The wild-type C. elegans strains display a characteristic body length of 1.2 mm (Brenner 1974). We examined unc-51 loss-of-function mutant nematodes at a well-defined developmental stage (see Table 1) and found that they show a marked shortening in mean body size. For example, body length at the young adult stage was 0.89 ± 0.04 mm in unc-51(e369) mutants vs. 1.25 ± 0.05 mm in wild-type animals (unpaired t-test; N = 250, P < 0.0001) (Figure 1 and Table 1). unc-51 encodes a serine/threonine kinase similar to the yeast autophagy protein Atg1 (Ogura et al. 1994), which is a key regulator of autophagosome formation (Klionsky 2005). Moreover, the autophagic process appeared to be defective in unc-51 mutants. According to our electron microscopic observations, autophagic vacuoles were present almost exclusively in lateral hypodermal cells, and their membrane was excessively whorled (Figure 2). This may be indicative of defective autophagic vacuole formation in these animals. We also monitored the effects of mutations in another C. elegans autophagy gene, bec-1, on body length. bec-1 is an essential gene that is the nematode ortholog of the human tumor suppressor gene Beclin1 and yeast atg6 (Meléndez et al. 2003; Takács-Vellai et al. 2005). Because bec-1 loss-of-function mutations arrest development at different stages (Takács-Vellai et al. 2005), we rescued the lethality of bec-1 mutants by an unstable (extrachromosomal) transgene array containing wild-type copies of bec-1 (bec-1(−); Ex[pbec-1∷BEC-1∷GFP + rol-6(su1006)]). On average, randomly selected adults of bec-1(−); Ex[bec-1(+)] genotype were significantly shorter than wild-type nematodes (Figure 1 and Table 1). The reduced body length of certain bec-1(−); Ex[bec-1(+)] adults may result from incomplete rescue of bec-1 in somatic cells. The possibility that this is due to an unlinked mutation that is not rescued by the array is unlikely because both bec-1 alleles ok691 and ok700 behaved similarly. In good agreement with the body length data of bec-1(−); Ex[bec-1(+)] and unc-51 mutant adults, their body volume was also markedly reduced as compared with the wild type (Table 2). Together, these results suggest that bec-1(−); Ex[bec-1(+)] and unc-51 mutant animals display a characteristic small body size (Sma) phenotype.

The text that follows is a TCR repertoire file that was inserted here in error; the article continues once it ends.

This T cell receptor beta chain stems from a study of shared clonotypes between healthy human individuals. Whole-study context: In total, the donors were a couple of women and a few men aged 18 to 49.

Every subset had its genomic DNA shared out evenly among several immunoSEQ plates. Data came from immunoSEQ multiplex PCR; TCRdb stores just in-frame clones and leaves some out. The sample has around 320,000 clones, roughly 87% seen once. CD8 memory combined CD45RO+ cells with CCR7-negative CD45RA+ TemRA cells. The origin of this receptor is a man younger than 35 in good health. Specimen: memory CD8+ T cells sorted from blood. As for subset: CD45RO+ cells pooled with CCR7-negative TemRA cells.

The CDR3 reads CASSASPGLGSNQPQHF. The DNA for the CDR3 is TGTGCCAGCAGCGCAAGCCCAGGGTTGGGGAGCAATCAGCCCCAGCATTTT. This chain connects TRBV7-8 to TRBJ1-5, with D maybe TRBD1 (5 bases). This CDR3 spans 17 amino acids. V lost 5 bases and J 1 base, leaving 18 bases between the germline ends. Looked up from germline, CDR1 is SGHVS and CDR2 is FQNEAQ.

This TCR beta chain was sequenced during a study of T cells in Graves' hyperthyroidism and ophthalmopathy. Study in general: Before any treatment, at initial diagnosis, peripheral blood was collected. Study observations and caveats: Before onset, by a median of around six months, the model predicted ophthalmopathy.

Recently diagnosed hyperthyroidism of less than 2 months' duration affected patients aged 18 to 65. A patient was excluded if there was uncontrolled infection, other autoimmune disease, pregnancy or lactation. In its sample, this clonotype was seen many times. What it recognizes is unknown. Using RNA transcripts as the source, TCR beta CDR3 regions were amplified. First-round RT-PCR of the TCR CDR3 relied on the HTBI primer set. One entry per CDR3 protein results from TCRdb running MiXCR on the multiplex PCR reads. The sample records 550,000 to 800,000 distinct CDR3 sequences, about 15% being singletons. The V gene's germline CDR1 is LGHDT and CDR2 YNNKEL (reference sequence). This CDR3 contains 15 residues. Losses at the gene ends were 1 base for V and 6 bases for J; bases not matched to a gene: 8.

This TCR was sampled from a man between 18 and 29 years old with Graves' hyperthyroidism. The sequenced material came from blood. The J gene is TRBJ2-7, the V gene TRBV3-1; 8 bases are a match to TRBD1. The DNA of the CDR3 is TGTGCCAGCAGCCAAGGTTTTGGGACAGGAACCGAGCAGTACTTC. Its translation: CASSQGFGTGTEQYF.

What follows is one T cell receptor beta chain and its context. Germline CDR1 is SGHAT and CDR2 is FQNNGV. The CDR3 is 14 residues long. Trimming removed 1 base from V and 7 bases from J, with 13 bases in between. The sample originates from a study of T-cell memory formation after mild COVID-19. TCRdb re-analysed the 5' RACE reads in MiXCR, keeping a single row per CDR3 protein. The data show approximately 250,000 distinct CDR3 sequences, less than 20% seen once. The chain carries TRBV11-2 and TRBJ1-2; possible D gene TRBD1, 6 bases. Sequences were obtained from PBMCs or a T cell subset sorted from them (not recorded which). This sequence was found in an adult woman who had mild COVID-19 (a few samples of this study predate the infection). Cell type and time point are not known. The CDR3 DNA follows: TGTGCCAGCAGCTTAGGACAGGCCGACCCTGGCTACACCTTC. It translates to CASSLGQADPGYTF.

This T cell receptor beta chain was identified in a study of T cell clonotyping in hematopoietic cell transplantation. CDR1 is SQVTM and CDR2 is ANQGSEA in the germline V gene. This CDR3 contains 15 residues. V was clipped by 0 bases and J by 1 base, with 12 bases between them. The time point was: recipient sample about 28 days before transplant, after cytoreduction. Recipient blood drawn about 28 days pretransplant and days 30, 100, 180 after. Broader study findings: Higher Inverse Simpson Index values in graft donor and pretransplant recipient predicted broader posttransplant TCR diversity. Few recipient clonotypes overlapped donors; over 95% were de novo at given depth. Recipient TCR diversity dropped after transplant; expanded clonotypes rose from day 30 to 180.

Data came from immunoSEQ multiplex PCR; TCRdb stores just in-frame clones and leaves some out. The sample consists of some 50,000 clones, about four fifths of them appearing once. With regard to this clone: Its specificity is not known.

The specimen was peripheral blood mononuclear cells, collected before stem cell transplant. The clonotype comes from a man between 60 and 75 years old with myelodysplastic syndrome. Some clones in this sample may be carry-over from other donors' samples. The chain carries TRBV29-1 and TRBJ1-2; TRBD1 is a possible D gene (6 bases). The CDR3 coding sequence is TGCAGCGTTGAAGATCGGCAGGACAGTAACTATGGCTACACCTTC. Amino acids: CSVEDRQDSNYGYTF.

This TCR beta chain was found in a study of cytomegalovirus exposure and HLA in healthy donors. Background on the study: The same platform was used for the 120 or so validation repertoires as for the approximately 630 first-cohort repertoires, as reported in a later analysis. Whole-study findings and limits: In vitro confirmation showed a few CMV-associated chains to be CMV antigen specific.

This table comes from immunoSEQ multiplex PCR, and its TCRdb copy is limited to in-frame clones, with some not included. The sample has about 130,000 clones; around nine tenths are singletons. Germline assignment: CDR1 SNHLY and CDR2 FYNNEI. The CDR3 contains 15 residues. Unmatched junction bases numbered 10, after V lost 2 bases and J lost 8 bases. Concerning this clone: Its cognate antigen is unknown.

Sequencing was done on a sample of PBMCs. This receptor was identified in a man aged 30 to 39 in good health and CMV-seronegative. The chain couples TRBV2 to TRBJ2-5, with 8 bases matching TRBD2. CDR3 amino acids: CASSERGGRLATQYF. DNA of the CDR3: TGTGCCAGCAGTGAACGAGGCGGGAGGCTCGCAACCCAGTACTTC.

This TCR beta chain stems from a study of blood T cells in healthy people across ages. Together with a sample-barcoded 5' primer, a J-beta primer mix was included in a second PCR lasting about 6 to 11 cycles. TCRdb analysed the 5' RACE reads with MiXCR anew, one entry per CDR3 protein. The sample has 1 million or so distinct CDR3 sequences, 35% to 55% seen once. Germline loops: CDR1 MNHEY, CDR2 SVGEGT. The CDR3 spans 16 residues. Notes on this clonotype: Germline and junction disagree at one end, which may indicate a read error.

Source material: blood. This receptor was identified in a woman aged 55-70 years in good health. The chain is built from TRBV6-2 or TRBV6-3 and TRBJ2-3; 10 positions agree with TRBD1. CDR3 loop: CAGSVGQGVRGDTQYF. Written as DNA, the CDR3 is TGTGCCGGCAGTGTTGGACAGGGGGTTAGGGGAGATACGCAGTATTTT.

unc-51 and bec-1 mutant animals also exhibited delay in development (data not shown), but had wild-type cell numbers as revealed by scoring different cell types expressing reporters labeled with green fluorescent protein. For example, we used the tra-1∷gfp and prk-1∷gfp markers to visualize intestinal cells; mec-7∷gfp, which is expressed in certain Q-cell descendants; and cdh-3∷gfp and ajm-1∷gfp to label lateral seam cells. We found twenty GFP-positive intestinal cells in both wild type as well as in unc-51(e369) and bec-1(ok691); Ex[bec-1(+)] mutant animals (Figure 3 and results not shown). Furthermore, mutations in unc-51 and bec-1 also did not affect the number of Q-cell progeny and hypodermal seam cells. We next monitored the mean longitudinal diameter of gut cells by Nomarski microscopic analysis of strains expressing prk-1∷gfp (Figure 3D). For example, mean gut cell diameter was only 41.9 ± 1.9 μm in unc-51(e369) mutants (N = 35 animals), as compared with 56.1 ± 3.2 μm in wild-type animals (N = 30). We also measured the volume of the intestine and the length and area of seam cells, as described previously (Wang et al. 2002; Hirose et al. 2003). Our data shown in Tables 3 and 4 indicate that the reduced body size of unc-51 mutants was due to a decrease in cell size (mutants deficient for BEC-1 were not examined for this trait). Thus, autophagy genes, or at least some of them, are required for normal cell growth.